For People, Species and Planet: A Powerful Partnership in Peru

View of the Amazon River in Iquitos, Loreto, Peru, by Christian Vinces
View of the Amazon River in Iquitos, Loreto, Peru, by Christian Vinces

Peru holds the second-largest expanse of Amazon rainforest in the world after Brazil. Over 60% of the country is blanketed by thick rainforest that has an astounding degree of biodiversity. Peru is in a close tie with Brazil for being home to the largest number of bird species in the world.

For countless generations, these vast rainforests at the western edge of the Amazon have been stewarded by Indigenous Peoples. But outsiders are grabbing land as fast as they can, legally and illegally, and clear-cutting mature rainforests for megafarms and to sell timber for profit. Once a rainforest falls to mechanized agriculture, habitat and species are completely wiped out and Indigenous ways of life perish along with them.

From 2001 to 2021, Peru lost nearly 9 million acres of tree cover. The Loreto region in the Peruvian Amazon alone lost more than other regions in Peru, with 1.9 million acres of forest deforested.

Loreto—as big as Montana—shelters thousands of species. Among those are many Endangered species like the Giant Otter, Black-faced Black Spider Monkey (pictured at right) and White-bellied Spider Monkey. Other threatened species in these areas include those listed as Vulnerable: the Lowland Tapir, Yellow-spotted River Turtle and Yellow-footed Tortoise.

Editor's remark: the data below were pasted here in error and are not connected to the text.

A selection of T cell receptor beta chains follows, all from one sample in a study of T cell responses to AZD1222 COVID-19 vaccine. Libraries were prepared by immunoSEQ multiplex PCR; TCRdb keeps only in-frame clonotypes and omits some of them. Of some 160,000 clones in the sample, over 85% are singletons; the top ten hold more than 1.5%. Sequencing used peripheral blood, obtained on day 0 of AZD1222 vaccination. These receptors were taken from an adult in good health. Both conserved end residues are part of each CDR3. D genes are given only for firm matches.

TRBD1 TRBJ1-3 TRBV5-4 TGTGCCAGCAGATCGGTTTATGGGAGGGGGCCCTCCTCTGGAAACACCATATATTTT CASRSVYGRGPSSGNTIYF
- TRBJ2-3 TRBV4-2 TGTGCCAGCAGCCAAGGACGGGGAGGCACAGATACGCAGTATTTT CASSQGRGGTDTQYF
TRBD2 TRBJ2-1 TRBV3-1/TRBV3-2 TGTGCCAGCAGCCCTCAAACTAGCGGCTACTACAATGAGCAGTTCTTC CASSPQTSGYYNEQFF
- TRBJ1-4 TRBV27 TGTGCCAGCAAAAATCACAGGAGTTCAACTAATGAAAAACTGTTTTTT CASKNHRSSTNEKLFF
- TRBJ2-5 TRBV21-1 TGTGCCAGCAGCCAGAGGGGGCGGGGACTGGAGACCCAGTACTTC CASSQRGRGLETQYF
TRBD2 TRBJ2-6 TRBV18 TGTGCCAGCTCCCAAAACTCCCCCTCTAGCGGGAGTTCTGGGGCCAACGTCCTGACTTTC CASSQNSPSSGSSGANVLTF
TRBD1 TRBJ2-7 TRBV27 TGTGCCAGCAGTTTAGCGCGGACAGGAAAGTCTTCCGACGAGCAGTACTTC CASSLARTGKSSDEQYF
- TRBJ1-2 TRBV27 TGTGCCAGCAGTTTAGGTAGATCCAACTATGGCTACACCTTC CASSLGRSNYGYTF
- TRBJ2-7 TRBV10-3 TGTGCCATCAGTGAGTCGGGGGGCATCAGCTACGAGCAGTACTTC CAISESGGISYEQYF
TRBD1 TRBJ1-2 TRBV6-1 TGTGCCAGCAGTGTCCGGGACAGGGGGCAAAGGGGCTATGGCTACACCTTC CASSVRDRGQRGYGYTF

Rainforest Trust’s partner, Centro para el Desarrollo del Indígena Amazónico (CEDIA), has been working for over 40 years to help Indigenous and local communities achieve land ownership and management rights through Peruvian law, and to build the strength and capacity of their organizations. Rainforest Trust has successfully partnered with them for nearly 25 of those years, and together we have safeguarded more than 19.3 million acres of Peruvian Amazon rainforest with Indigenous and local communities.

Now we are working together to stop land-grabbing and other threats on 3,825,000 acres in the Loreto region, approximately 90% of which is highly intact, primary forest. The time is right to move forward with the land titling process because there is significant political will for Indigenous land titling at present. The communities are ready, and the threats are quickly growing. By supporting them, we can also secure a future for the imperiled species surviving in these vast rainforests.

One billion metric tons of carbon will be stored

The Peruvian Amazon is rich in stored carbon that benefits all life on Earth if it remains intact. The Indigenous territories included in this project will secure 1,196,895,157 metric tons of CO2 equivalents. If released into the atmosphere, the CO2 emissions that would result are comparable to burning over 2.7 billion barrels of oil—more than the 1,074,998,500 metric tons of CO2 emitted by South America in 2021.


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